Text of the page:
Granville-sharp

Jun 7, 2012
345
94
28
73
Here's an obscure rule from the Greek language of the NT that you may find interesting. It says two nouns (or noun phrases that are not proper nouns), and are separated by the conjunction KAI and preceded by a singular article are the same thing.
For example, 2 Peter 1:11, "...the eternal kingdom of our Lord and Savior Jesus Christ...." This verse contains the grammatical construction described, and the two nouns Lord and Savior is describing one person, Jesus Christ who is both Lord and Savior. That seems simple enough. However, the same grammatical construction is found in 2 Peter 1:1, "...the righteousness of our God and Savior, Jesus Christ." The only difference between the two verses is that one uses Lord and the other uses God. The Granville-Sharp rule of Greek grammar says that Peter is still only talking about one person calling Jesus Christ "God" in 1:1.
 
May 30, 2012
367
120
43
50
Missouri - USA
Here's an obscure rule from the Greek language of the NT that you may find interesting. It says two nouns (or noun phrases that are not proper nouns), and are separated by the conjunction KAI and preceded by a singular article are the same thing.
For example, 2 Peter 1:11, "...the eternal kingdom of our Lord and Savior Jesus Christ...." This verse contains the grammatical construction described, and the two nouns Lord and Savior is describing one person, Jesus Christ who is both Lord and Savior. That seems simple enough. However, the same grammatical construction is found in 2 Peter 1:1, "...the righteousness of our God and Savior, Jesus Christ." The only difference between the two verses is that one uses Lord and the other uses God. The Granville-Sharp rule of Greek grammar says that Peter is still only talking about one person calling Jesus Christ "God" in 1:1.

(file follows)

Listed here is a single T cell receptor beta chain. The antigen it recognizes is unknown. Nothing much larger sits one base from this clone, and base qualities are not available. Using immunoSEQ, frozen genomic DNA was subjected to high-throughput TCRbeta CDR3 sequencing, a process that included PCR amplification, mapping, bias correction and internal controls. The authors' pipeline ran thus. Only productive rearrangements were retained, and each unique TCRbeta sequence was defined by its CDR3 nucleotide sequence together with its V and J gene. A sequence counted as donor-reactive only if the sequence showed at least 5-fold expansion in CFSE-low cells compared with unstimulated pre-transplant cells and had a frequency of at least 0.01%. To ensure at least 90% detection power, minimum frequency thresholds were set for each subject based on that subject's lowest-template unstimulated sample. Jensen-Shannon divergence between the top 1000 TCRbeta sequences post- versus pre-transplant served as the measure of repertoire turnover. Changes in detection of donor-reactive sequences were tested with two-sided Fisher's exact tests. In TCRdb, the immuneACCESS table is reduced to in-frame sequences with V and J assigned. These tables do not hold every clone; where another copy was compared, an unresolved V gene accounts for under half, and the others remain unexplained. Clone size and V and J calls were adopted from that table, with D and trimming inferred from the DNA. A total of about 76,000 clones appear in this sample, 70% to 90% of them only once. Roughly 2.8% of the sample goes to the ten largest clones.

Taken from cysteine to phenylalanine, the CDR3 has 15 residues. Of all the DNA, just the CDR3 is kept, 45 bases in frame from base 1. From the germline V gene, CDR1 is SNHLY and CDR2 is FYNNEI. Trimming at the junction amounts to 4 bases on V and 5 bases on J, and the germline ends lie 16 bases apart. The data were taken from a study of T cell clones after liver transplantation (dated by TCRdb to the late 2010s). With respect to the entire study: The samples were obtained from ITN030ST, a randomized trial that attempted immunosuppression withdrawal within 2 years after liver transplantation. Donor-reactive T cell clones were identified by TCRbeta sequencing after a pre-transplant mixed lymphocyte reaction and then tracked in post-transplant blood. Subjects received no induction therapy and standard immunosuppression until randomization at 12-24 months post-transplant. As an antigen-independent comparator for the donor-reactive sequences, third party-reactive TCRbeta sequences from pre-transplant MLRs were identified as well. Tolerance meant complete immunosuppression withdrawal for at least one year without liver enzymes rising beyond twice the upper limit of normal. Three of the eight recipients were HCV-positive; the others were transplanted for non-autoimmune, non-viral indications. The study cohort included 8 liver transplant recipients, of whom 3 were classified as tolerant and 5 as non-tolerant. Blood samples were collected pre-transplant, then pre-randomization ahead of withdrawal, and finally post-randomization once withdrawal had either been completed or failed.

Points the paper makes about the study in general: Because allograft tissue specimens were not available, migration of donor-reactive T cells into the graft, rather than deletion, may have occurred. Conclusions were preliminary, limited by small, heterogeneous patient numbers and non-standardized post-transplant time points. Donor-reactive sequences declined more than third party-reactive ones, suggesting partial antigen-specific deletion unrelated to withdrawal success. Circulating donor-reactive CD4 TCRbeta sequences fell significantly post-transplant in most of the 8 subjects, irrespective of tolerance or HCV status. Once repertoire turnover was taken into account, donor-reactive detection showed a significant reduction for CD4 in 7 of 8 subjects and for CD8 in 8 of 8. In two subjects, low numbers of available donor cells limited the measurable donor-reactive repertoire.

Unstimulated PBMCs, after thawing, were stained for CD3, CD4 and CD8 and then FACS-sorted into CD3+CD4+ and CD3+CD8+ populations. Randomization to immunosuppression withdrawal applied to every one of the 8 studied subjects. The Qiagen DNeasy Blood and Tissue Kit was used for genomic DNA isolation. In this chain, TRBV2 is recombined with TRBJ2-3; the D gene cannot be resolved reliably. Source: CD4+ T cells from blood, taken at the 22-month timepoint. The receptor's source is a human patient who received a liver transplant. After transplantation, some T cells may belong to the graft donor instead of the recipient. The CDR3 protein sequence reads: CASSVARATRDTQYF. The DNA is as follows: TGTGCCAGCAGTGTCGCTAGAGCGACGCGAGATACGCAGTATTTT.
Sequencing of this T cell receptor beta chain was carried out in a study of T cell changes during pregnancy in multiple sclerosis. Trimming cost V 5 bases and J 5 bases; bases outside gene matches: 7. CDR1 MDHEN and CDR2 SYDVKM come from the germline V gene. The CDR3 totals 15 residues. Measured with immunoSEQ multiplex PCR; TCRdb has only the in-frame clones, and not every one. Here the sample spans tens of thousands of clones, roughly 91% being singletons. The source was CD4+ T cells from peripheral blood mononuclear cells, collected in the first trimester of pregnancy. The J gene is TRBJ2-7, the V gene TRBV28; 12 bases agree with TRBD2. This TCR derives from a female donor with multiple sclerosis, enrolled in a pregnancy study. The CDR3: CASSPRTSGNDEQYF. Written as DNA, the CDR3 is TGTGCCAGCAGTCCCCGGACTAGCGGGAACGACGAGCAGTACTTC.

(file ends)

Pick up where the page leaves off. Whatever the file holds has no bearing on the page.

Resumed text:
I will be putting that in my "quiver" to use when witnessing here in the office. Good nugget of insight! Thank you! :)
 
Sep 3, 2009
12,567
5,166
113
Florida
Here's an obscure rule from the Greek language of the NT that you may find interesting. It says two nouns (or noun phrases that are not proper nouns), and are separated by the conjunction KAI and preceded by a singular article are the same thing.
For example, 2 Peter 1:11, "...the eternal kingdom of our Lord and Savior Jesus Christ...." This verse contains the grammatical construction described, and the two nouns Lord and Savior is describing one person, Jesus Christ who is both Lord and Savior. That seems simple enough. However, the same grammatical construction is found in 2 Peter 1:1, "...the righteousness of our God and Savior, Jesus Christ." The only difference between the two verses is that one uses Lord and the other uses God. The Granville-Sharp rule of Greek grammar says that Peter is still only talking about one person calling Jesus Christ "God" in 1:1.

AMEN!